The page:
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Bending the Rules (Gamma ray lenses)

  1. Mar 16, 2015 #1
    http://news.sciencemag.org/sites/default/files/styles/thumb_article_l/public/article_images/sn-gammarays.jpg?itok=vYTMw8My [Broken]

    Researchers at Institut Laue–Langevin have found a way to bend gamma rays.

    Gamma ray lenses, which theory had suggested were impossible, could be made from heavy elements such as gold.

    The bending in the group's experiment isn't much—about a millionth of a degree, which corresponds to a refractive index of about 1.000000001. However, it could be boosted using lenses made of materials with larger nuclei such as gold, which should contain more virtual electron-positron pairs. With some refinement, gamma-ray lenses could be made to focus beams of a specific energy.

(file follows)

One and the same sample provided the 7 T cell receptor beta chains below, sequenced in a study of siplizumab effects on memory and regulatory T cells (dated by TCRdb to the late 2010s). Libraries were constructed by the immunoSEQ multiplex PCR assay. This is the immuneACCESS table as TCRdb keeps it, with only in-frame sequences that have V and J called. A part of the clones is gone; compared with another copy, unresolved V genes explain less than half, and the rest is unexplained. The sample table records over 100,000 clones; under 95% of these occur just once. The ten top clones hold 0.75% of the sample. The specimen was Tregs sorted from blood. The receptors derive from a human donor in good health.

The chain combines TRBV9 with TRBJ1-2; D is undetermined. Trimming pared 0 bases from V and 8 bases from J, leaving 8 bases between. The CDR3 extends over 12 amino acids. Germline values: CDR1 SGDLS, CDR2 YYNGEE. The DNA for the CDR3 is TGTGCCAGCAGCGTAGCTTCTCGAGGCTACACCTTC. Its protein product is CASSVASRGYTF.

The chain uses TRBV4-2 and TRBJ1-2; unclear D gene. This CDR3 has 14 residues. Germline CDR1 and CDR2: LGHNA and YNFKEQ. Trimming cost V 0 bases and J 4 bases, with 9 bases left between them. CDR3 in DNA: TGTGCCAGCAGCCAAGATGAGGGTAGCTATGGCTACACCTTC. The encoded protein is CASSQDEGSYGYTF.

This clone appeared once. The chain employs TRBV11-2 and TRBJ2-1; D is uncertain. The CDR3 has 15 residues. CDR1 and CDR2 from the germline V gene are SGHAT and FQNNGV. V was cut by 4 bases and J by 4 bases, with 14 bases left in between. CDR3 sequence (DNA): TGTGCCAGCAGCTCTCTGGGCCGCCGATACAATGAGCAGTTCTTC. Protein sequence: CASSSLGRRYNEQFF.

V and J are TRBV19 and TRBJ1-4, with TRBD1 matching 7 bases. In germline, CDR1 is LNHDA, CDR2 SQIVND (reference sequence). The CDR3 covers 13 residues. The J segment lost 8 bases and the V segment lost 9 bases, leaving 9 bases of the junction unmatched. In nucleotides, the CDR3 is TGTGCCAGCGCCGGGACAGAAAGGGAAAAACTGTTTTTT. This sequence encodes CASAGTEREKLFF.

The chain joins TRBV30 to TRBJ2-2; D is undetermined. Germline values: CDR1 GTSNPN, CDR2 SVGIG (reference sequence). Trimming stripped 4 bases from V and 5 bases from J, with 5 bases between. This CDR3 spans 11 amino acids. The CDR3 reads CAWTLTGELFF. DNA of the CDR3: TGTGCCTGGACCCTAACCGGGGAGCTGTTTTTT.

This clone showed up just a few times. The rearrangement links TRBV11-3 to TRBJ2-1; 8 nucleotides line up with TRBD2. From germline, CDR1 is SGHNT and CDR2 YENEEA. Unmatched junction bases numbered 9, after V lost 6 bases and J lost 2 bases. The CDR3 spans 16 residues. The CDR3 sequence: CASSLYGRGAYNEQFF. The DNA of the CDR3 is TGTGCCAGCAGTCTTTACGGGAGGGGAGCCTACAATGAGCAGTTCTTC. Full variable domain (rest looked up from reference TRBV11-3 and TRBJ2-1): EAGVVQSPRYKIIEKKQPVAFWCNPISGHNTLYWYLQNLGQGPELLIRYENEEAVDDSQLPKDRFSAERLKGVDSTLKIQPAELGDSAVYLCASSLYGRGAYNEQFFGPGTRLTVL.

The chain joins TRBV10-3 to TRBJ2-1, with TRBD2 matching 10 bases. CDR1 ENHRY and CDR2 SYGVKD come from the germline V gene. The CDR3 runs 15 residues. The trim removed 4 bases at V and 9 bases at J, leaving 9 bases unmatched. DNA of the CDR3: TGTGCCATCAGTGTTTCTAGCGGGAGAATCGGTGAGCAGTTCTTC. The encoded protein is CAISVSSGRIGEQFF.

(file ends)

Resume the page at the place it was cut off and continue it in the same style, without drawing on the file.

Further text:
Last edited by a moderator: May 7, 2017
  2. jcsd
  3. Mar 16, 2015 #2
    What theory suggests that is impossible to have refraction of x-rays?
  4. Mar 17, 2015 #3


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    Staff: Mentor

    High-energy x-rays and gamma rays are effectively impossible to focus using a lens. Currently they rely on reflection of these rays off of long, concentric metal or ceramic grazing incident mirrors, or on coded apertures, which are flat grills that way less than mirrors, but require lots of post-processing to get an image.

  5. Mar 17, 2015 #4
    I know this. My problem is with a theoretical impossibility. Or breaking the rules, as the OP suggest.
  6. Mar 17, 2015 #5


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    2017 Award

    Staff: Mentor

    There is no theoretical impossibility. If you extend the usual influence to gamma rays, the deflection angles are too small to be practical. The proposed pair creation mechanism seems to enhance the deflection a lot.
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